Dave Matthews, prodigiously talented and prolific, a true minstrel of our times writing soulful, often doleful songs of our everyday experiences. Transcendant, luminescent, playful. His live performances bring together extraordinary musicians with nary a glorious note misplayed or misplaced. And at the center mic, leaving no doubt as to the driving force of the band’s epic noise, is the vibrant, passionate often jubilant and always generous Dave Matthews, a man and artist of grace. I’m more than a little overdue in dedicating a post to him.
Grace is a word that has been coming up in my life lately. It is among my favourite words, useful for aesthetic, spiritual, emotional, personal and even social meanings. When I hear the word, though, or speak, read, think or write it, the sense that nearly always accompanies it is of divinity, the divine. Divine grace, so-to-speak, though it seems the pairing is but a repetition. When we walk through this life with grace and dignity, we do so with bouyancy in our step…bliss courses through us.
Dave Matthews understands grace, and the loss of it. On the surface, this is a song about the debilitating ache of lost love. But that’s a bit of a cover. Apparently he introduced Grace is Gone this way at a live performance…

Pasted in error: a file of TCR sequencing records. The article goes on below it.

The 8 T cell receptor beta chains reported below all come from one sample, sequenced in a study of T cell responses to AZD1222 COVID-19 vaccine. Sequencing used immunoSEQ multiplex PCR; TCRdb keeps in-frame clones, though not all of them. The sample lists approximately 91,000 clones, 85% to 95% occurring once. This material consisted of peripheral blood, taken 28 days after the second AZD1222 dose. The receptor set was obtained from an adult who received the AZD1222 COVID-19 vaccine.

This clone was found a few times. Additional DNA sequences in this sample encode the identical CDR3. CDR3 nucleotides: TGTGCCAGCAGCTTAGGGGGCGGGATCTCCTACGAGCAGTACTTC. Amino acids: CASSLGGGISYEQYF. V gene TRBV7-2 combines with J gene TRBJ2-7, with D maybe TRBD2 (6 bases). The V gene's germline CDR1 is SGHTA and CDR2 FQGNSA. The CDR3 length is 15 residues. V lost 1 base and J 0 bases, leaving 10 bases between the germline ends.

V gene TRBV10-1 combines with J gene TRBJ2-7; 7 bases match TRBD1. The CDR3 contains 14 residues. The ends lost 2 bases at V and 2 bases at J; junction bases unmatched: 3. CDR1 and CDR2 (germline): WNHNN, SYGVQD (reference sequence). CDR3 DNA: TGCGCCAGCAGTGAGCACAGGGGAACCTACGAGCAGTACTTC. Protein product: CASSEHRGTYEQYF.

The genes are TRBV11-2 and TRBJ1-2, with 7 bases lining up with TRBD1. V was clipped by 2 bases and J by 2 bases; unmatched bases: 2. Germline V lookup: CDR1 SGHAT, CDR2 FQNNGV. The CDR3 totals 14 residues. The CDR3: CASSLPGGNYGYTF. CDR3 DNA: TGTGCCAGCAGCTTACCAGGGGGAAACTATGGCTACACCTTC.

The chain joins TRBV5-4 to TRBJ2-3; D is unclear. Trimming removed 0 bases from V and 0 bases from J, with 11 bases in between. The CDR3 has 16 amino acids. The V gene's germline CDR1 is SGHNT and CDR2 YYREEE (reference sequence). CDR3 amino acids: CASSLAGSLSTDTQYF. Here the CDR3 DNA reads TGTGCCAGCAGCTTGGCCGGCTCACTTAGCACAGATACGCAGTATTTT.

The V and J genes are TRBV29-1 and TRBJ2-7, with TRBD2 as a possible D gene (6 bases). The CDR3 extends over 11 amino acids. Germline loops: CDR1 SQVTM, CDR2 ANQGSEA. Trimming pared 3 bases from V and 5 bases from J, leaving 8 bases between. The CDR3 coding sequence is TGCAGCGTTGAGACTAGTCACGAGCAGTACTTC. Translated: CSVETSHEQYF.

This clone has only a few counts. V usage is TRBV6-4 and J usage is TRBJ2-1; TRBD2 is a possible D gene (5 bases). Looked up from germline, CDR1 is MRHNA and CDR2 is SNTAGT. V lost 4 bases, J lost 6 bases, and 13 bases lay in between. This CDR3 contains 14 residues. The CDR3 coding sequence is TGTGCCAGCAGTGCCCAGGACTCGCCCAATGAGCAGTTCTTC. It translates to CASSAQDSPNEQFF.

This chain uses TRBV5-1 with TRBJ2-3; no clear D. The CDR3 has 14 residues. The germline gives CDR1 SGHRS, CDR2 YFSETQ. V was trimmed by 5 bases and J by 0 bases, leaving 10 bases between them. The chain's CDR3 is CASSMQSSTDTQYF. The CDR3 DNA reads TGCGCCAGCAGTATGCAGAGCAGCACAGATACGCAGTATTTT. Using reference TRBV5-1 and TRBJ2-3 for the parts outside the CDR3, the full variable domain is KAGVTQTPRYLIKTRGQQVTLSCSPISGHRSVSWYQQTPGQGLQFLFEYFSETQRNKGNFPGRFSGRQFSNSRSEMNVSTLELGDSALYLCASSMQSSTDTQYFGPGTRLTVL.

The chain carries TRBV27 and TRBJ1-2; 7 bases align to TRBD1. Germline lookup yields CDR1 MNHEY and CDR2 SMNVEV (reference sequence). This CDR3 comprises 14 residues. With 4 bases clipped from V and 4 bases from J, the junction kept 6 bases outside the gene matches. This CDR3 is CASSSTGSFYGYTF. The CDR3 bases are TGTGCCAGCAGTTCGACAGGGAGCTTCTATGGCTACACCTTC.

Dave’s a good ‘ol boy of the bayou country who’s lost his beloved step father. Perhaps he felt for him the kind of love that’s not so easily expressed between men, or by men singing about the heartbreak brought on by the death of a beloved man.
Whether it’s for a woman or a man, we all know this feeling. This loss we’ve all suffered more than once in our lives.
I need them no more
If never again they fall upon the one I so adore
Ohhhh… I’ve felt that. Nothing else matters. I’ve lost it all. A sublime grief. A silent, wracking sob.
You stumble through the days. The floors not level; the walls not plumb: the world off-kilter.
Could you make it strong
Cause I don’t need to think
She broke my heart
My grace is gone
One more drink and I’ll move on
The band recorded this song along with a collection of others. Entitled “The Lillywhite Sessions,” the record was not released, the thinking being the songs were too depressing. Nonetheless, the recording got out and the resulting bootleg became so popular the band re-recorded the songs and released them as the album, Busted Stuff.
There is a difference between ‘depressing’ and beautifully rendered sorrow. We are uplifted by the stories of our travels through grief. It’s how we find our way back to grace.
For now, though, one more drink, please.